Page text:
Perfection, though, is an unattainable goal for most companies. Instead, the answer lies somewhere in the middle of the spectrum.

Bad retention: Churning customers faster than you gain them

Bad retention happens when you’re churning customers at the same rate (or faster) than you’re gaining new customers.

Let’s say you have an 85% retention rate; you might say, “That’s great, 85% of customers are staying.” Extend that 85% customer retention rate to five years, though, and you have only 44% of those original customers from year one.

This drives your customer acquisition costs through the roof, creating a stagnant effect that eventually just plateaus business growth. The number of new customers always matches the number of customers churning out, leading to the flatlined growth curve example you see below.
Bad customer retention can stagnate your SaaS growth and drive your acquisition costs through the roof. Bad customer retention can stagnate your SaaS growth and drive your acquisition costs through the roof. Image via Dan Wolchonok.

Good retention: Keeping more customers than you lose

A good retention rate looks vastly different. Instead of all going to zero, those cohorts layer on top of one another. This means that growth doesn't plateau like it does in our previous example. Instead, it accelerates over time, giving a growth chart that looks more like the one below.
Good customer retention leads to exponential customer growth over time. Good customer retention leads to exponential customer growth over time. Image via Dan Wolchonok.

The right retention rate is different for everyone

There’s no one-size-fits-all retention rate that works for every company. Instead, you need to work out the retention rate that’s best for your company.

The best benchmark for retention isn’t other companies—it’s your own company’s past performance. Your focus shouldn’t be on hitting some magical number but should instead be on doing better than last week, last month, or last year.

That means running retention experiments, aligning your internal incentives, segmenting your customer base, and—most importantly—using a tool like ProfitWell to track how your customer retention rate changes over time.

Why you need to calculate retention rate often

Churn can be cunning. Like we saw earlier, SaaS founders spend so much time focusing on acquisition, it’s easy to miss a company-killing drop in retention until it’s too late.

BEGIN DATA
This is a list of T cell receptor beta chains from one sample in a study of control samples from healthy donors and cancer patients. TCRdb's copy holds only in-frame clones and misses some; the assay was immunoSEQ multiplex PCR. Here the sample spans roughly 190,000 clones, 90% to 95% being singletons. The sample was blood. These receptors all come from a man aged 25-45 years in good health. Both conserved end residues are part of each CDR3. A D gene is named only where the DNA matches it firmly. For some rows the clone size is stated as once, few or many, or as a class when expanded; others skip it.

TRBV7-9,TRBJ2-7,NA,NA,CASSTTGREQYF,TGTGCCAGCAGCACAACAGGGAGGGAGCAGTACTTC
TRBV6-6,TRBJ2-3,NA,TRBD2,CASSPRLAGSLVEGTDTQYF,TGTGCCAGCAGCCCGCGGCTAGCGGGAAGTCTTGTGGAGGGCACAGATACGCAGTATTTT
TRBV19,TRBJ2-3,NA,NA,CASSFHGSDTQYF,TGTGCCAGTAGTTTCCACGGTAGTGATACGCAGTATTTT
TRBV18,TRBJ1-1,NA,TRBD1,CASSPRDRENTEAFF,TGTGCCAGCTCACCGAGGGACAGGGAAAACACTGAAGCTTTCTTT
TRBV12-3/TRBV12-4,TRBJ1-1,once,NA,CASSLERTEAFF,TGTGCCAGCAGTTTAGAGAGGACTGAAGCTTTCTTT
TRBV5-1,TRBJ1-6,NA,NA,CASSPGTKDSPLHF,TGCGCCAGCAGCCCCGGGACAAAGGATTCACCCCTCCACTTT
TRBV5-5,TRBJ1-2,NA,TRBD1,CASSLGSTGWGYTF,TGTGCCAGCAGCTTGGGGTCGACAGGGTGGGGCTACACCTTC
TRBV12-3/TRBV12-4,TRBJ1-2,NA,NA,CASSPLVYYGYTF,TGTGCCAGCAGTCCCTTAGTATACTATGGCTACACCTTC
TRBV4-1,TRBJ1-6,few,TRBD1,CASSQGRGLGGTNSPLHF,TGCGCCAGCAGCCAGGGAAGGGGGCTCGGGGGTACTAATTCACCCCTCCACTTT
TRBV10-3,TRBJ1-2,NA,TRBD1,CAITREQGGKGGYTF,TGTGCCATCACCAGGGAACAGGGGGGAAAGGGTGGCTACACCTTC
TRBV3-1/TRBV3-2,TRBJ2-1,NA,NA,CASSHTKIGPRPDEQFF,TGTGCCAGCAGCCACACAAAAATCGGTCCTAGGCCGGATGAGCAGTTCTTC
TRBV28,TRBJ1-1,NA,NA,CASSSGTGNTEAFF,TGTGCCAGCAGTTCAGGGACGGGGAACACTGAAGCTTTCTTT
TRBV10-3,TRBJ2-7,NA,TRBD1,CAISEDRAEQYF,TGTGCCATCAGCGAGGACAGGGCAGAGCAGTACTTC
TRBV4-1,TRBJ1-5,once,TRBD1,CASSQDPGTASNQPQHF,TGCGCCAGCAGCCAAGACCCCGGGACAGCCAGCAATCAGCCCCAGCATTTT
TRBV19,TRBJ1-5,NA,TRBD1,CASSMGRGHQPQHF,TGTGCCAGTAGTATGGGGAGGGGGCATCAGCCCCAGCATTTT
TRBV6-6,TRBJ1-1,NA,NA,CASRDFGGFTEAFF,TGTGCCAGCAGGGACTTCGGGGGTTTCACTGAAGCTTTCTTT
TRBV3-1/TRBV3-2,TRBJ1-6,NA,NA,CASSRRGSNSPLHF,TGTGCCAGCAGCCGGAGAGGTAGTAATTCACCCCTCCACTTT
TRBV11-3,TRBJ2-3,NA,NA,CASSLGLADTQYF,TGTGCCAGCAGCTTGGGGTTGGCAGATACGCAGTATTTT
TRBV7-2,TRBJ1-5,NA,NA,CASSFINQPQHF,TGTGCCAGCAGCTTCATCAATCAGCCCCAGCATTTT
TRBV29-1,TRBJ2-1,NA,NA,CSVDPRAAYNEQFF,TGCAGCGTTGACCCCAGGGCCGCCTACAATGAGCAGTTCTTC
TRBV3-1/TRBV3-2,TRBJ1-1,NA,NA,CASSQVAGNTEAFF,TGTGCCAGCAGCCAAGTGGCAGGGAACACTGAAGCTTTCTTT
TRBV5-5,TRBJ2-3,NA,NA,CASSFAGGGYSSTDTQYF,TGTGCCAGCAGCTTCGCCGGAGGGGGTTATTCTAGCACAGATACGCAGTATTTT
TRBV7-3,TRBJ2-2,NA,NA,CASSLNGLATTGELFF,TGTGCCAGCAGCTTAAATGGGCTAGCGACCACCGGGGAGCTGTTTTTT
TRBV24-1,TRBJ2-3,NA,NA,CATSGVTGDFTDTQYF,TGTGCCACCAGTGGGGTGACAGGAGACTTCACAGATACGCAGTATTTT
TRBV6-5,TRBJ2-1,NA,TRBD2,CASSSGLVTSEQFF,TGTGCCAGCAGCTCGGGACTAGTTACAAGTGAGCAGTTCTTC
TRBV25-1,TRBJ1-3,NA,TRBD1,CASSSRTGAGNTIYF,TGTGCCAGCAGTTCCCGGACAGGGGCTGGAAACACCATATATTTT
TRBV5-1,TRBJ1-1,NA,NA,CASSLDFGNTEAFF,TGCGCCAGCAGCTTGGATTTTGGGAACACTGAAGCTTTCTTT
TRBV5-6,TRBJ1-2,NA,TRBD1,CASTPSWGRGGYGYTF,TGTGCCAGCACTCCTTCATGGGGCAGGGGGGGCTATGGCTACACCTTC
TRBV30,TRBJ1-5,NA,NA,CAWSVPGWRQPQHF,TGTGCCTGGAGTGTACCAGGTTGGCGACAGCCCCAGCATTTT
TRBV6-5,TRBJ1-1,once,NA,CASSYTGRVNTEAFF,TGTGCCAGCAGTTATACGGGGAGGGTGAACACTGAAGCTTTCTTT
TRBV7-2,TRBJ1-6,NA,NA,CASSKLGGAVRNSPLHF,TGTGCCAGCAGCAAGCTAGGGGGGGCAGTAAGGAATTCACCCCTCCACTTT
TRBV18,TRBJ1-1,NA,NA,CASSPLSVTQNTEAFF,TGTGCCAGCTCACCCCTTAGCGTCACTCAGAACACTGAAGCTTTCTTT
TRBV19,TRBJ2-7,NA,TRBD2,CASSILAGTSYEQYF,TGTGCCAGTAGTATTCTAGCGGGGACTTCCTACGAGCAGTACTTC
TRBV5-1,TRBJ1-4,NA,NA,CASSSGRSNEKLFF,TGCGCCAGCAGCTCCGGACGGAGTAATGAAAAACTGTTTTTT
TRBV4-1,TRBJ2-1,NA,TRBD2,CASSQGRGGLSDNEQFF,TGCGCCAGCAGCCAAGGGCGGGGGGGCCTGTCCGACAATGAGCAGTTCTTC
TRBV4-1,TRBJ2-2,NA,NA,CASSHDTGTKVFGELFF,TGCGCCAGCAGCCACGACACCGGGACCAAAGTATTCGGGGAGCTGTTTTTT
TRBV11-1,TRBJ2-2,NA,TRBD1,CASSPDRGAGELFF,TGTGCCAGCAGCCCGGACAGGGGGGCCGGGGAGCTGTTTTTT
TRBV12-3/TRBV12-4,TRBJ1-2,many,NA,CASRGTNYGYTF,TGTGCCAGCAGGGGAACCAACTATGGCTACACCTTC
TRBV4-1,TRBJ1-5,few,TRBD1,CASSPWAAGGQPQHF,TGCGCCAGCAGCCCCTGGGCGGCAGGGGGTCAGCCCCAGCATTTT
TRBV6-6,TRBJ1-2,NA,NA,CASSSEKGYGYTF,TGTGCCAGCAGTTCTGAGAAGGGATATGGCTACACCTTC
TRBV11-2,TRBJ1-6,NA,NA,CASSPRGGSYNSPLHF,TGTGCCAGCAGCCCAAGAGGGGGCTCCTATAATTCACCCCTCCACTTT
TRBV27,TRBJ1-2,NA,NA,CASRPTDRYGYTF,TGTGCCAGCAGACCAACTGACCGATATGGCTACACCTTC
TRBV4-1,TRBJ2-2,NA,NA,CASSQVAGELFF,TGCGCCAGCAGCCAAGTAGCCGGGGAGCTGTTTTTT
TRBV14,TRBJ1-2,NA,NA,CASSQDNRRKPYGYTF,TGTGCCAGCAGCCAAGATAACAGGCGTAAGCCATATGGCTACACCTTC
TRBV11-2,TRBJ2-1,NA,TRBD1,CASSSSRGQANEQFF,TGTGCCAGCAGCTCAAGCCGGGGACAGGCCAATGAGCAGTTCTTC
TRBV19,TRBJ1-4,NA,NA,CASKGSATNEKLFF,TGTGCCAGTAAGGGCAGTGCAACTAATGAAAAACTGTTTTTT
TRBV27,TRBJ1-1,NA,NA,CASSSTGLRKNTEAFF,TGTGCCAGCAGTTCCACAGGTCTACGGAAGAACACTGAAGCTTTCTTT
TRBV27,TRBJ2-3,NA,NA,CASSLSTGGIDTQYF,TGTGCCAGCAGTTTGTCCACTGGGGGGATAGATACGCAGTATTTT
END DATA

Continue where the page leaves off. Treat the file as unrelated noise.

Calculating your customer retention rate frequently and monitoring for any fluctuations simplifies revenue estimation, gives you a great benchmark of your company’s performance, and lets you jump on minor issues before they turn into big problems.

Provides a benchmark for improvement

Is retention better this month than last month? Last year? How does it compare to your average lifetime customer retention? What targets do you need to aim for next year?

By tracking performance over time, you can quickly see if things are going uphill or down. Cause and effect become obvious—you can quickly see the results of any changes you make, along with the corresponding way that customers retain (or churn).

Gives you early insight into potential problems

Tracking how your customer retention rate changes over time helps you understand how your decisions directly affect your business.

If you notice your monthly retention rate is tipping downward, you may want to have a look at it as soon as you can, before it bleeds into years of losing customers.

Helps with revenue estimates

Especially for early-stage businesses without a lot of historical data to lean on, calculating how long a customer acquired today will remain a customer in the future can be difficult. Instead of relying on assumptions, knowing your customer retention rate makes calculating the average customer lifetime and revenue run rate easy.

Simply take 1 and divide by the customer churn rate (remember, that’s the inverse of the retention rate), and you’ll get the customer lifetime period. For example, if you have an annual retention rate of 60%, take 1 divided by 40% (the churn rate) to get a lifetime of 2.5 years.

This can help you plan ahead and see where your revenue will be down the road.

Don’t overlook your retention rates

Acquisition might be where we want to spend all our time—but myopically focusing on getting more customers instead of boosting retention with those we already have is no longer enough.

SaaS funnels are only becoming leakier over time—competition is getting tougher, once-valuable features aren’t the moats against competitors they used to be, and switching between products is easier than ever before.

Staying on top of your retention rate is your eject button from the hamster wheel. Measuring retention over time can boost your revenue and keep you off the slow SaaS ramp of death—as long as you use the data to drive your actions.


P.S. We created ProfitWell to help you track your customer retention rate and keep track of your growth. Get your free ProfitWell account today!